The racial elements of the encounter led many observers online to point out Mississippi’s long and storied history of violent racism against Black people. Its senators voted to send all of its Black people back to Africa more than 100 years ago. When the university was ordered by a federal court to admit Black students in 1962, 2,000 white people rioted against the arrival of new student James Meredith.


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04 May 2024, 10:52 am

Kinda figured there might be outside instigators ....and from the events around the Portland BLM protests , where strangers showed up . And suddenly removed leaders of the. protest, Noted by other protestors in Portland Oregon , USA . This all smells fishy .. and would hope somebody might get to the bottom of it .??? Snd figure out responsible parties . That may have been the beyond the actual Protests. :roll:


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04 May 2024, 3:52 pm

After weeks of pro-Palestinian protests on campuses, colleges regroup ahead of commencement ceremonies

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After weeks of pro-Palestinian protests on campuses nationwide leading to more than 2,300 arrests, many universities are now regrouping in preparation for their upcoming commencement ceremonies, with some taking place as early as this weekend.

The University of Michigan, Northeastern, Arizona State and Ohio State are among the schools where protests have occurred and are slated to have graduation ceremonies this weekend. School administrations are issuing warnings that anyone planning on disrupting the ceremonies will be removed from campus, as students at dozens of institutions continue to protest in support of Palestinian human rights.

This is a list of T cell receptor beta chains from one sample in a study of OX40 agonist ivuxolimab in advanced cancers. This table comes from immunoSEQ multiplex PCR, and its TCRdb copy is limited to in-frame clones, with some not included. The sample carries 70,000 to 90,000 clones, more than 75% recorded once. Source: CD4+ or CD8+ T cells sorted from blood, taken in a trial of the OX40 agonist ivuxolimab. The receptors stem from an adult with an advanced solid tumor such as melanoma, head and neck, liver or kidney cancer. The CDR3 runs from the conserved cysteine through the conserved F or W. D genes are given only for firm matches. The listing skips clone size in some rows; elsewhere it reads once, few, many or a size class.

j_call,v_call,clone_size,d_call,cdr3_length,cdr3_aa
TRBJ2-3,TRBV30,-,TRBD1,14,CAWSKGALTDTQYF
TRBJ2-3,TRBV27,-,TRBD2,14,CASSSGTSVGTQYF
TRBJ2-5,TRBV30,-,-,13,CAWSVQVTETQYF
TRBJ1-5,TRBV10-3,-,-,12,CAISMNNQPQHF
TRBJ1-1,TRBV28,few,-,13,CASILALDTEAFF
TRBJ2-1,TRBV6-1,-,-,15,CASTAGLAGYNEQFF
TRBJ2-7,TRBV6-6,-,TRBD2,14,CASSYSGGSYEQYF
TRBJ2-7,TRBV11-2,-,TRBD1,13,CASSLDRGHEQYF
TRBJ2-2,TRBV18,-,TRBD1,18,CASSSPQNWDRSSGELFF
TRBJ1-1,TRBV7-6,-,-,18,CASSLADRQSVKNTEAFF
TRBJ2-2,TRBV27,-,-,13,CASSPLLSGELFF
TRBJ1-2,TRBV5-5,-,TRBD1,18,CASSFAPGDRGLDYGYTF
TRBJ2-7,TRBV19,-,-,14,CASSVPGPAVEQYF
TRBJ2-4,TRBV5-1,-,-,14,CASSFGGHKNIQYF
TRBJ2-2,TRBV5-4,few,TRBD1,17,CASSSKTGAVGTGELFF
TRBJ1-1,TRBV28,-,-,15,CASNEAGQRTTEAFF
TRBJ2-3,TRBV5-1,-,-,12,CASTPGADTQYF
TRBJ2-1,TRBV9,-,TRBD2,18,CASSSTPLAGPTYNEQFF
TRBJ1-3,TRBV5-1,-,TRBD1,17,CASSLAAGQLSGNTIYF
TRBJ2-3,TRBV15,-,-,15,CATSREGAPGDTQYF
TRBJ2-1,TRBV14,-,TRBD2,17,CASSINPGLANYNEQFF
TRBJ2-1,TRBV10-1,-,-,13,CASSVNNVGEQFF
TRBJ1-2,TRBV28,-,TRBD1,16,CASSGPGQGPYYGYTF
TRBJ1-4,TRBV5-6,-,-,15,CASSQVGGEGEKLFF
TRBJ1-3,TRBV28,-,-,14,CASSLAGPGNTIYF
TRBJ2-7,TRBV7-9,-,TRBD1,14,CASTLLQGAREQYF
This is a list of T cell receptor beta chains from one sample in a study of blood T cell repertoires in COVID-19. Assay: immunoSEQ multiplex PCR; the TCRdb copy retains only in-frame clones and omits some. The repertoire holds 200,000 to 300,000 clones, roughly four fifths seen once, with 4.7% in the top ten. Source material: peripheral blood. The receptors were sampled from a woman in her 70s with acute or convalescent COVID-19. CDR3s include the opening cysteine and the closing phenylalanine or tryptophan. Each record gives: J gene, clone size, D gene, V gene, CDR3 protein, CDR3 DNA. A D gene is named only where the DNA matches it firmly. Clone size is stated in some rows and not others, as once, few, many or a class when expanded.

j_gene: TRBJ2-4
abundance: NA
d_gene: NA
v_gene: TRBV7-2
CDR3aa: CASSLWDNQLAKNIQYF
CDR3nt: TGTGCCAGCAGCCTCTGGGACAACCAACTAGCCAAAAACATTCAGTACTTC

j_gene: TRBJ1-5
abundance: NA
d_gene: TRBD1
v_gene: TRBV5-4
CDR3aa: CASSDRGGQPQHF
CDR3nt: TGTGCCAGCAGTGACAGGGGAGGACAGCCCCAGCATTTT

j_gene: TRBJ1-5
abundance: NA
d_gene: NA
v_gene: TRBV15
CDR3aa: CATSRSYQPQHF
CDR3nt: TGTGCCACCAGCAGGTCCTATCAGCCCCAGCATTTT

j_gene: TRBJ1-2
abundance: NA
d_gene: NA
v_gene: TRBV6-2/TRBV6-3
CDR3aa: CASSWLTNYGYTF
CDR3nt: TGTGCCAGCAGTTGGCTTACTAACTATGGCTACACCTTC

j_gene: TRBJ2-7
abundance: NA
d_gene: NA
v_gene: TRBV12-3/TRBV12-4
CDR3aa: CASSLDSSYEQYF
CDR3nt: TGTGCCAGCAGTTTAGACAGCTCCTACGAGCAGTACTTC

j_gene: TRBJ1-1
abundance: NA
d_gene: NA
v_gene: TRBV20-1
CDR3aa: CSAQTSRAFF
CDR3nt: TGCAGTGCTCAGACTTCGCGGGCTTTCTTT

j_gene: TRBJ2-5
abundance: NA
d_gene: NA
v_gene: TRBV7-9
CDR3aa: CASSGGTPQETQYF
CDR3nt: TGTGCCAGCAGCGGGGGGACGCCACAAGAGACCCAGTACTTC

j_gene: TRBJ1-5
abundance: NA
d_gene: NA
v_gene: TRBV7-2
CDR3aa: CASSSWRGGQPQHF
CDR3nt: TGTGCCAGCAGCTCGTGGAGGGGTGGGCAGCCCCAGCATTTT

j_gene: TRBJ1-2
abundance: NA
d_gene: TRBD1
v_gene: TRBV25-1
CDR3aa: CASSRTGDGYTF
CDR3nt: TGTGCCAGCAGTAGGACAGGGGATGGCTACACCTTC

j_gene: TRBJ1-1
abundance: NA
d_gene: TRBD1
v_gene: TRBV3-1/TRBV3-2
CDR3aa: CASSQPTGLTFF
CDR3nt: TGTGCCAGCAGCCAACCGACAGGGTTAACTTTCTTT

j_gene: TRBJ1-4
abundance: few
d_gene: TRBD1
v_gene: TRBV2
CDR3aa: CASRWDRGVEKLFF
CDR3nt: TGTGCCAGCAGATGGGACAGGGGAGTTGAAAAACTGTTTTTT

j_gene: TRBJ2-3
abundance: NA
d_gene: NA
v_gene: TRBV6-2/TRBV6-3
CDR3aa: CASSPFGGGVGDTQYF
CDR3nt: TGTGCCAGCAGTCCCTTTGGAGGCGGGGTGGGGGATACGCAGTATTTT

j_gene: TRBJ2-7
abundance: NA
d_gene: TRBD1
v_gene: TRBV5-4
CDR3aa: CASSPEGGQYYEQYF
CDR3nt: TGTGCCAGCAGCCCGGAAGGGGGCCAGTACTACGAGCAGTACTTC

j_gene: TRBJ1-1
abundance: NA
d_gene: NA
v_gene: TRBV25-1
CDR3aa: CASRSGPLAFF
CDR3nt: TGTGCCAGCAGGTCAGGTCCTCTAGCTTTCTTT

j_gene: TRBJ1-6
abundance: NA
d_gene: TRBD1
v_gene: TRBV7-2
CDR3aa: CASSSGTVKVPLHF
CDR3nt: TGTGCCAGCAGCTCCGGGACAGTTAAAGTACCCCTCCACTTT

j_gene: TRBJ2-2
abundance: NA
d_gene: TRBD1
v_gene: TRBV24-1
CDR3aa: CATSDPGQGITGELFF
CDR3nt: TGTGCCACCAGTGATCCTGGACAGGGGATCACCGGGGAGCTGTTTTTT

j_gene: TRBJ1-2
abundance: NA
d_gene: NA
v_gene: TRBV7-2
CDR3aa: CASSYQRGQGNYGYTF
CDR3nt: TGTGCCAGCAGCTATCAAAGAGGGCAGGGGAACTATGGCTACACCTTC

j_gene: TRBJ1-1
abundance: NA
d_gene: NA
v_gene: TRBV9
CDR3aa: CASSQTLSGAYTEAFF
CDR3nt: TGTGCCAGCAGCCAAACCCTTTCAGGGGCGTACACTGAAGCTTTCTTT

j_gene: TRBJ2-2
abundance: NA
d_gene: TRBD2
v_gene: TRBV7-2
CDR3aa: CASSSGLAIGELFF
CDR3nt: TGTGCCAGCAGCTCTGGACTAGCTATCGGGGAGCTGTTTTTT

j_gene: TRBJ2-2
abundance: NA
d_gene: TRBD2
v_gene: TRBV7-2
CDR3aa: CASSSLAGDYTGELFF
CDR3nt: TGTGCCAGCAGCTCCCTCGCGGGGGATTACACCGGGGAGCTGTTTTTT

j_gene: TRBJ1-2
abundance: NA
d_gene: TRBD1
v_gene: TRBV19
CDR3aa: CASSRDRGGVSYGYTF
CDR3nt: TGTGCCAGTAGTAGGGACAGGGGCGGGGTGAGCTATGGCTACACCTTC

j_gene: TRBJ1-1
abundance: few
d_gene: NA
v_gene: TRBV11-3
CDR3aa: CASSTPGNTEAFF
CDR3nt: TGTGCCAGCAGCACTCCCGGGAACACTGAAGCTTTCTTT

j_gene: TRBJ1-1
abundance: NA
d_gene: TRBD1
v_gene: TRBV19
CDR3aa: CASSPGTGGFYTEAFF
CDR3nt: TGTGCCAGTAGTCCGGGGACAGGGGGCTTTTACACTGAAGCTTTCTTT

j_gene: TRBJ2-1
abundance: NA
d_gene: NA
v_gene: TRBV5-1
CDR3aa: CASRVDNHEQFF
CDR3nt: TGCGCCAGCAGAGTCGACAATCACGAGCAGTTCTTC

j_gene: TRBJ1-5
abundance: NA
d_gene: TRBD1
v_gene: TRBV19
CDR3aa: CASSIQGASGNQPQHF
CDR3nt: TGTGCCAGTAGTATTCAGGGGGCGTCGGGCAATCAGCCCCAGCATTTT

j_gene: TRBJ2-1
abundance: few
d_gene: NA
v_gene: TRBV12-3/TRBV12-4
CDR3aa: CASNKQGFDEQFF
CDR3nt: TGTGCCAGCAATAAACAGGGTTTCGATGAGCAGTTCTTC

“Please show respect for everyone who has come to share in the experience,” Arizona State University said on its website. “Individuals who engage in inappropriate or disruptive behavior may be removed from the event.”

Students waved Palestinian flags during Saturday’s commencement at the University of Michigan. Banners in the sky displayed messages such as "DIVEST FROM ISRAEL NOW! FREE PALESTINE!" and "WE STAND WITH ISRAEL JEWISH LIVES MATTER."

In a statement issued following commencement, UMich Assistant Vice President for Public Affairs Colleen Mastony said approximately 75 protesters staged a demonstration at the beginning of the program by walking up to the main aisle and chanting. They were escorted by public safety personnel to the rear of the stadium, where they stayed until commencement ended.

There were no arrests," Mastony said. "Peaceful protests like this have taken place at U-M commencement ceremonies for decades. The university supports free speech and expression, and university leaders are pleased that today’s commencement was such a proud and triumphant moment, worthy of the achievements of our extraordinary graduates."

Administrations are also hiring extra security and screening attendees at venues, The Associated Press reported.

Columbia University, where police cleared a weekslong encampment and the campus' Hamilton Hall, is rethinking its commencement ceremony planned for May 15, according to a source at the university. After a meeting with top university leaders Friday, two members of student government said administrators indicated they are not sure they can hold a commencement ceremony on the main Morningside Heights campus in Manhattan because of security concerns.